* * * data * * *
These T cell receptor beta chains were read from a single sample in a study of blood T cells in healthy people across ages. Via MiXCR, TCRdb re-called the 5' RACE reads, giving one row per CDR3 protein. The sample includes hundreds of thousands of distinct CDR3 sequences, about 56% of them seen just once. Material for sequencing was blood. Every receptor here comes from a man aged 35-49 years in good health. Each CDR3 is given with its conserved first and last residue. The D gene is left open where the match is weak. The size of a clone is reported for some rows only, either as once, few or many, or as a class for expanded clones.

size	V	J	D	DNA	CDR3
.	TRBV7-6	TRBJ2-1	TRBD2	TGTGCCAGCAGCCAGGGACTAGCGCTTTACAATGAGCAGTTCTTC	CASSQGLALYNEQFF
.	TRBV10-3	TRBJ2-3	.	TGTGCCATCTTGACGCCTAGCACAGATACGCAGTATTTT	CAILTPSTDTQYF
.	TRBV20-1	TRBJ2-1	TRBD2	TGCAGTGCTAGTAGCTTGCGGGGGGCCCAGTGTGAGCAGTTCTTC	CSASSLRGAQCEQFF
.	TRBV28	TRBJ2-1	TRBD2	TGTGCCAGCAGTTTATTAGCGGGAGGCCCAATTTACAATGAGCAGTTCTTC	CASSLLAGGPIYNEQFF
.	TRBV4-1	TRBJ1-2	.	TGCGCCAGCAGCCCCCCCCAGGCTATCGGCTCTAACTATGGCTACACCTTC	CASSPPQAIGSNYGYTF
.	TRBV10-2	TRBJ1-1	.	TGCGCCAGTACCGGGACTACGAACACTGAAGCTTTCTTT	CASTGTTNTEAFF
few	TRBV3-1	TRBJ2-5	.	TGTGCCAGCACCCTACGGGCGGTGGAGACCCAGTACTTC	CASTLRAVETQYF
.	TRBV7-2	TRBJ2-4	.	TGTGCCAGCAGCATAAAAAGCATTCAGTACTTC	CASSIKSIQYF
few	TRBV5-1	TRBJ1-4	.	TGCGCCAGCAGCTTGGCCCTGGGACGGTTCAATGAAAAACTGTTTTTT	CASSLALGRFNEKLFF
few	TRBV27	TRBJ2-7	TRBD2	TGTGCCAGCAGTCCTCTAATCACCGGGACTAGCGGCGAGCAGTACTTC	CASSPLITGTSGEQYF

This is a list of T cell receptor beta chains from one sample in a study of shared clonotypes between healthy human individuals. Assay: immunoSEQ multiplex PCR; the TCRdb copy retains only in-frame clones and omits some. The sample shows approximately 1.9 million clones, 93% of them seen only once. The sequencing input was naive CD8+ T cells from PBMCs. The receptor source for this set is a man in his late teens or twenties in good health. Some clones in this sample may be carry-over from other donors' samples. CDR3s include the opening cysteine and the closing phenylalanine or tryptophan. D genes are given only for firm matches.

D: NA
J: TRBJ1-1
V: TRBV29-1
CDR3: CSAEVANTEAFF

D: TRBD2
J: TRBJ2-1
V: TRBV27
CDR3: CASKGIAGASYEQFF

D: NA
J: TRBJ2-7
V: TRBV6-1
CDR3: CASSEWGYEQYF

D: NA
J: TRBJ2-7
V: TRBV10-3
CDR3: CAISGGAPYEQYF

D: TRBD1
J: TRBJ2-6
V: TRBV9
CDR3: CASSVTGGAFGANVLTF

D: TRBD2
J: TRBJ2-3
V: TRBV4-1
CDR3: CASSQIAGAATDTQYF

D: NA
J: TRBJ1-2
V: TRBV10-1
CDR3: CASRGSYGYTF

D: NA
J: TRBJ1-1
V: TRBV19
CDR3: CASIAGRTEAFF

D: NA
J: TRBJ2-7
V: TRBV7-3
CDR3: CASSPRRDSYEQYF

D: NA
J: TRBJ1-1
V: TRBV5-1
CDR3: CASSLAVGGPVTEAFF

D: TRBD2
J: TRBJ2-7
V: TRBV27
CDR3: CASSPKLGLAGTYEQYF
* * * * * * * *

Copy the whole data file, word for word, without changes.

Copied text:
These T cell receptor beta chains were read from a single sample in a study of blood T cells in healthy people across ages. Via MiXCR, TCRdb re-called the 5' RACE reads, giving one row per CDR3 protein. The sample includes hundreds of thousands of distinct CDR3 sequences, about 56% of them seen just once. Material for sequencing was blood. Every receptor here comes from a man aged 35-49 years in good health. Each CDR3 is given with its conserved first and last residue. The D gene is left open where the match is weak. The size of a clone is reported for some rows only, either as once, few or many, or as a class for expanded clones.

size	V	J	D	DNA	CDR3
.	TRBV7-6	TRBJ2-1	TRBD2	TGTGCCAGCAGCCAGGGACTAGCGCTTTACAATGAGCAGTTCTTC	CASSQGLALYNEQFF
.	TRBV10-3	TRBJ2-3	.	TGTGCCATCTTGACGCCTAGCACAGATACGCAGTATTTT	CAILTPSTDTQYF
.	TRBV20-1	TRBJ2-1	TRBD2	TGCAGTGCTAGTAGCTTGCGGGGGGCCCAGTGTGAGCAGTTCTTC	CSASSLRGAQCEQFF
.	TRBV28	TRBJ2-1	TRBD2	TGTGCCAGCAGTTTATTAGCGGGAGGCCCAATTTACAATGAGCAGTTCTTC	CASSLLAGGPIYNEQFF
.	TRBV4-1	TRBJ1-2	.	TGCGCCAGCAGCCCCCCCCAGGCTATCGGCTCTAACTATGGCTACACCTTC	CASSPPQAIGSNYGYTF
.	TRBV10-2	TRBJ1-1	.	TGCGCCAGTACCGGGACTACGAACACTGAAGCTTTCTTT	CASTGTTNTEAFF
few	TRBV3-1	TRBJ2-5	.	TGTGCCAGCACCCTACGGGCGGTGGAGACCCAGTACTTC	CASTLRAVETQYF
.	TRBV7-2	TRBJ2-4	.	TGTGCCAGCAGCATAAAAAGCATTCAGTACTTC	CASSIKSIQYF
few	TRBV5-1	TRBJ1-4	.	TGCGCCAGCAGCTTGGCCCTGGGACGGTTCAATGAAAAACTGTTTTTT	CASSLALGRFNEKLFF
few	TRBV27	TRBJ2-7	TRBD2	TGTGCCAGCAGTCCTCTAATCACCGGGACTAGCGGCGAGCAGTACTTC	CASSPLITGTSGEQYF

This is a list of T cell receptor beta chains from one sample in a study of shared clonotypes between healthy human individuals. Assay: immunoSEQ multiplex PCR; the TCRdb copy retains only in-frame clones and omits some. The sample shows approximately 1.9 million clones, 93% of them seen only once. The sequencing input was naive CD8+ T cells from PBMCs. The receptor source for this set is a man in his late teens or twenties in good health. Some clones in this sample may be carry-over from other donors' samples. CDR3s include the opening cysteine and the closing phenylalanine or tryptophan. D genes are given only for firm matches.

D: NA
J: TRBJ1-1
V: TRBV29-1
CDR3: CSAEVANTEAFF

D: TRBD2
J: TRBJ2-1
V: TRBV27
CDR3: CASKGIAGASYEQFF

D: NA
J: TRBJ2-7
V: TRBV6-1
CDR3: CASSEWGYEQYF

D: NA
J: TRBJ2-7
V: TRBV10-3
CDR3: CAISGGAPYEQYF

D: TRBD1
J: TRBJ2-6
V: TRBV9
CDR3: CASSVTGGAFGANVLTF

D: TRBD2
J: TRBJ2-3
V: TRBV4-1
CDR3: CASSQIAGAATDTQYF

D: NA
J: TRBJ1-2
V: TRBV10-1
CDR3: CASRGSYGYTF

D: NA
J: TRBJ1-1
V: TRBV19
CDR3: CASIAGRTEAFF

D: NA
J: TRBJ2-7
V: TRBV7-3
CDR3: CASSPRRDSYEQYF

D: NA
J: TRBJ1-1
V: TRBV5-1
CDR3: CASSLAVGGPVTEAFF

D: TRBD2
J: TRBJ2-7
V: TRBV27
CDR3: CASSPKLGLAGTYEQYF